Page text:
118

Resolved before asked: cat /proc/1111/status | grep PPid

4
  • faster: grep PPid status |cut -f2 like in time(for((i=0;i<1000;i++));do grep PPid status |cut -f2 >/dev/null;done); wonder if there is something even faster? Aug 9, 2014 at 23:55
  • 1
    @AquariusPower Since you ask, fgrep is faster than grep. fgrep PPid status |cut -f2
    – jbo5112
    Feb 18, 2016 at 22:46
  • sed is way faster than grep and cut: sed -rn '/PPid/ s/^.*:\s+// p' < status
    – Marian
    Apr 25, 2017 at 23:15
  • pid=3773234; while true; do pid=$(awk '/^PPid:/{print $NF}' /proc/$pid/status);printf "$pid\n"; if [ $pid -eq 1 ];then break;fi;done|tac
    – P....
    Jun 19, 2021 at 4:53

10 Answers 10

134

Command line:

ps -o ppid= -p 1111

Function:

ppid () { ps -p ${1:-$$} -o ppid=; }

Alias (a function is preferable):

alias ppid='ps -o ppid= -p'

Script:

#!/bin/sh
pid=$1
if [ -z $pid ]
then
    read -p "PID: " pid
fi
ps -p ${pid:-$$} -o ppid=

If no PID is supplied to the function or the script, they default to show the PPID of the current process.

To use the alias, a PID must be supplied.

4
  • 1
    The = sign is not necessary, at least on OS X 10.8.2.
    – jtbandes
    Jan 9, 2013 at 19:04
  • 7
    @jtbandes: The equal sign as used here suppresses the output of the header line (Linux and OS X). Jan 9, 2013 at 21:08
  • 1
    prefer alias if you want any shell auto-complete to still work
    – smac89
    Dec 7, 2020 at 23:59
  • Auto-completion of function names works just fine for me. Jun 27 at 21:36
20

To print parent ids (PPID) of all the processes, use this command:

ps j

For the single process, just pass the PID, like: ps j 1234.

To extract only the value, filter output by awk, like:

ps j | awk 'NR>1 {print $3}' # BSD ps
ps j | awk 'NR>1 {print $1}' # GNU ps

To list PIDs of all parents, use pstree (install it if you don't have it):

$ pstree -sg 1234
systemd(1)───sshd(1036)───bash(2383)───pstree(3007)

To get parent PID of the current process, use echo $$.

2
  • 1
    pstree is the nicest one I've seen here.
    – sudo
    Sep 8, 2017 at 0:33
  • ps j is great because it's available on many distros and is easily composable Jul 22, 2019 at 20:58
15

This is one of those things I learn, forget, relearn, repeat. But it's useful. The pstree command's ‘s’ flag shows a tree with a leaf at N:

pstree -sA $(pgrep badblocks)
systemd---sudo---mkfs.ext4---badblocks
2
  • What about ps f?
    – Alex78191
    Apr 3, 2020 at 18:32
  • @Alex78191 why do you ask? What about it? It does something completely different to what the question asked.
    – nyov
    May 26, 2020 at 13:28
14

Parent pid is in shell variable PPID, so

echo $PPID
2
  • 2
    Yes, but 1. I want parent pid of other process, 2. I want to be able to traverse all ancestors to init.
    – Vi.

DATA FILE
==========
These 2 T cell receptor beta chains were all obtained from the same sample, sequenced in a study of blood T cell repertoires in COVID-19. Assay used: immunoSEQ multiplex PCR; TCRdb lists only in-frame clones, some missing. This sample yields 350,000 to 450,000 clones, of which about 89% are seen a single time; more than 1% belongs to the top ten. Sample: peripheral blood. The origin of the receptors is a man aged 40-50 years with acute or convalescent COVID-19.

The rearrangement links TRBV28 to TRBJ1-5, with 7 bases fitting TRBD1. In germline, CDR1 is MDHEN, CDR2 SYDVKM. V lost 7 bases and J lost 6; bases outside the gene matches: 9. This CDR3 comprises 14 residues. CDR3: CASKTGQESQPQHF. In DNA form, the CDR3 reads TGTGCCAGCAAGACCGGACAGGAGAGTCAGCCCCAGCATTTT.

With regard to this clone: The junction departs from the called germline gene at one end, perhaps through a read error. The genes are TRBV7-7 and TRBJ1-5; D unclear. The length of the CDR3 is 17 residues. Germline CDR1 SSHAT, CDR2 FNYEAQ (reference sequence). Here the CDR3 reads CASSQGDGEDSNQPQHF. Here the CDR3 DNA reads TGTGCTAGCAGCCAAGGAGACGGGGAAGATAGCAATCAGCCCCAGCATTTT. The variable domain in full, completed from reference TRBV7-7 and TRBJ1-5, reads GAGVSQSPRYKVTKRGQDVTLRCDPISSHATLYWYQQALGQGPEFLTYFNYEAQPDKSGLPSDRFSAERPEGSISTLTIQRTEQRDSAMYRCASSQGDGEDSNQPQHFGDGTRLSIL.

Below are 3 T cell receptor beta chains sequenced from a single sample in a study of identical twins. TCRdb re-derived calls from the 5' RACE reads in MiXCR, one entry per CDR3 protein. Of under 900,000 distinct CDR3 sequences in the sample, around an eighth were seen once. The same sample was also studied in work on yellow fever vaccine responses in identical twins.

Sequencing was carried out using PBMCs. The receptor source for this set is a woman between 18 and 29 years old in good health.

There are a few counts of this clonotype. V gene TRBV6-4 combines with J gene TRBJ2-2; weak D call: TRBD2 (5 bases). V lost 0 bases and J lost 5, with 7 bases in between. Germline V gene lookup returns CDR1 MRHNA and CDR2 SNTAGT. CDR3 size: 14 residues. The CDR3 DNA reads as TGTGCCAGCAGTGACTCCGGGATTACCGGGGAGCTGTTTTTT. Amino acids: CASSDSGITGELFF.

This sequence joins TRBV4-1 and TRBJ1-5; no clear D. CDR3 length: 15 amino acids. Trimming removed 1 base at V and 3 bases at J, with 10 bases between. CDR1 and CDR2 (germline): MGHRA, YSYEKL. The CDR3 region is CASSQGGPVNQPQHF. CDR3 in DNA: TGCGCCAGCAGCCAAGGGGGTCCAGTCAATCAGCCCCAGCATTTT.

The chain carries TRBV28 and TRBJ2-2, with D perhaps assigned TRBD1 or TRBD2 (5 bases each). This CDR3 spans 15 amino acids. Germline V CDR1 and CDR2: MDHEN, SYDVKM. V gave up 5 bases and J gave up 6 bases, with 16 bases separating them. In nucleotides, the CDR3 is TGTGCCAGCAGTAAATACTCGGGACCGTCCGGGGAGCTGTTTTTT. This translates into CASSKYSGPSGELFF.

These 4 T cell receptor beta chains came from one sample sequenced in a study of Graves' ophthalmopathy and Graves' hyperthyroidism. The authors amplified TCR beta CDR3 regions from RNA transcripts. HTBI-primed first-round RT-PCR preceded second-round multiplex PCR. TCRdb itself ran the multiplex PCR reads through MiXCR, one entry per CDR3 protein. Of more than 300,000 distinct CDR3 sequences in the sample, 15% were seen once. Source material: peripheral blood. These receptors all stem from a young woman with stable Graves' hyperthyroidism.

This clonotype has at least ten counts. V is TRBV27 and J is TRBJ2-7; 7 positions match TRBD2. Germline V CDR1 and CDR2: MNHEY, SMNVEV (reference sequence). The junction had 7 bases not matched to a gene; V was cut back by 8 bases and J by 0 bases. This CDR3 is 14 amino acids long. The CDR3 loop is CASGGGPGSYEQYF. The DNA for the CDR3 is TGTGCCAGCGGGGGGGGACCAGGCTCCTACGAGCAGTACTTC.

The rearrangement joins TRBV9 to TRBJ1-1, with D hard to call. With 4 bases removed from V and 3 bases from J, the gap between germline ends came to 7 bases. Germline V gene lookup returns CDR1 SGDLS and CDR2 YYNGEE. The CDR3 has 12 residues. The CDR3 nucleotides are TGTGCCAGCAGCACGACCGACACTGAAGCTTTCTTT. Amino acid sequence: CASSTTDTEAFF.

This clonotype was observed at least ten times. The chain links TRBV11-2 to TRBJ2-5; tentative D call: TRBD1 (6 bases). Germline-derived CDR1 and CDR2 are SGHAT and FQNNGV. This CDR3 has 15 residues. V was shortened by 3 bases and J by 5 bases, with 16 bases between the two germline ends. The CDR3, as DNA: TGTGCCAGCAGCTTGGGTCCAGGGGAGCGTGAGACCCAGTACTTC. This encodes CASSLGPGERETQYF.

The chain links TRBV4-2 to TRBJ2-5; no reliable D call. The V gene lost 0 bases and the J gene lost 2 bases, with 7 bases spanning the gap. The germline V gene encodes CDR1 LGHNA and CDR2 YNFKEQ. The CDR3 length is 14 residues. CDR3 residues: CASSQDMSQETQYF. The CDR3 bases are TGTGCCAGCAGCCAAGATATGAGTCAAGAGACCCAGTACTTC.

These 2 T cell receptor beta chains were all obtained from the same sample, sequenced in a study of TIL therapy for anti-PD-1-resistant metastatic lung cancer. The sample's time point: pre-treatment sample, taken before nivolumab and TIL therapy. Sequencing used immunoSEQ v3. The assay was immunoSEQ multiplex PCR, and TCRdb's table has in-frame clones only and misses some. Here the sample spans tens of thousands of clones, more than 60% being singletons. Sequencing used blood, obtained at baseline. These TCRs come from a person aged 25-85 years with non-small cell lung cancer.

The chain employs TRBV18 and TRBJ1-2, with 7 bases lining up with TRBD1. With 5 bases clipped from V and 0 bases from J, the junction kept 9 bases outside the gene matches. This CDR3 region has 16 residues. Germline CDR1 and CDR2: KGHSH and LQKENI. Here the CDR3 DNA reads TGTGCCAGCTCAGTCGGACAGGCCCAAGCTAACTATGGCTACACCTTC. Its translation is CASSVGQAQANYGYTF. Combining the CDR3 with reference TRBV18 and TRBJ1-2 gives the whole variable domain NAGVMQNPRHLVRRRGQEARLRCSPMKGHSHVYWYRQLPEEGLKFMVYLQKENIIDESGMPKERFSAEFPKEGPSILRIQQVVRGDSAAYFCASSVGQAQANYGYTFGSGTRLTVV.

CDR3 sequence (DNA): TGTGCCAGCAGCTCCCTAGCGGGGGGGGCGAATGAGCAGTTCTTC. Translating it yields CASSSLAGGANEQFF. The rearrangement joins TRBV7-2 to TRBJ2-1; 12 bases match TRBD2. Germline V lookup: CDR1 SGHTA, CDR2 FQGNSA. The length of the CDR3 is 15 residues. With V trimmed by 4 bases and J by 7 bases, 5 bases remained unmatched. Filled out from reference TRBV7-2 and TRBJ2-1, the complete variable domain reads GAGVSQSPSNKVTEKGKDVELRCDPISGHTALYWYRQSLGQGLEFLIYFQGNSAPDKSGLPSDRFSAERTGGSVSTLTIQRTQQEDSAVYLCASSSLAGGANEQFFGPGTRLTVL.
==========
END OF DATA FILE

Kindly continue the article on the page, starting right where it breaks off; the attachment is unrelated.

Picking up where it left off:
Sep 24, 2012 at 12:37
  • 3
    On the other hand, using $PPID did just solve the problem I had which Google suggested this page as an answer to. Sep 24, 2012 at 15:58
9

Read /proc/$PID/status. Can be easily scripted:

#!/bin/sh
P=$1
if [ -z "$P" ]; then
    read P
fi
cat /proc/"$P"/status | grep PPid: | grep -o "[0-9]*"
6
  • 3
    grep '^PPid:' /proc/$1/status | grep -o '[0-9]*' is all you need. (It is very uncommon for Unix tools to do the if [ -z ]; then read thing.)
    – user1686
    Jun 8, 2010 at 11:12
  • @grawity It helps do do things like echo $$ | ppid | ppid | ppid
    – Vi.
    Jun 9, 2010 at 13:04
  • 2
    UUOC useless use of cat Nov 25, 2014 at 0:26
  • @FelipeAlvarez, My hands are not used to type < /some/file grep | grep | ....
    – Vi.
    Nov 25, 2014 at 0:29
  • 2
    What about grep /some/file Nov 25, 2014 at 0:35
5

On Linux:

ps hoppid $thatprocess
3
$ ps -p $(ps -p $(echo $$) -o ppid=) -o comm=
    tmux

A little bit more complex example that checks the command of a parent that started current process Change comm= to cmd= to see full command

2
  • Useless use of echo? ;)
    – bobbogo
    Oct 12, 2017 at 10:21
  • It is actually required on some terminals. To be honest I don't remember exactly but it actually solved a problem. :D Oct 13, 2017 at 7:08
2

Run top with whatever options you want, like -u username and -p PID.

And while top is working press f, it shows a list of options you want to display in top output, and the displayed parameters will be shown in CAPITAL letters and the parameters which or not displaying will be shown in small letters.

So by entering the letter before the parameter you can enable or disable it. For parent process ID you have to enter b and then press Enter, it'll display the PPID in top output.

1
  • 1
    It is to be used non-interactively. I already know that in htop you can configure PPID column.
    – Vi.
    Nov 23, 2012 at 13:49
1

Here is a quick solution that should also work:

ps $$
1
  • That doesn't give the parent PID which is what the OP asked for. Sep 24, 2013 at 19:35
1

all parent processes of a pid

I came here when I was trying to find "all parent processes of a pid". I ended up making my own recursive function to do it.

pid_lineage.sh

#!/bin/bash -eu

main(){
  ps --pid ${1:-$$} --no-headers --format pid,ppid,args | \
    (
      read pid ppid args
      echo -e "$pid\t$args"
      [[ $pid -gt 1 ]] && main $ppid
    )
}

main "$@"
1
  • @John-Karahalis I appreciate your edit. It was rejected by 2 other reviewers, but I agree and usually use long options to save readers time having to look up the meaning of cryptic flags. Thanks! Aug 30, 2021 at 21:28

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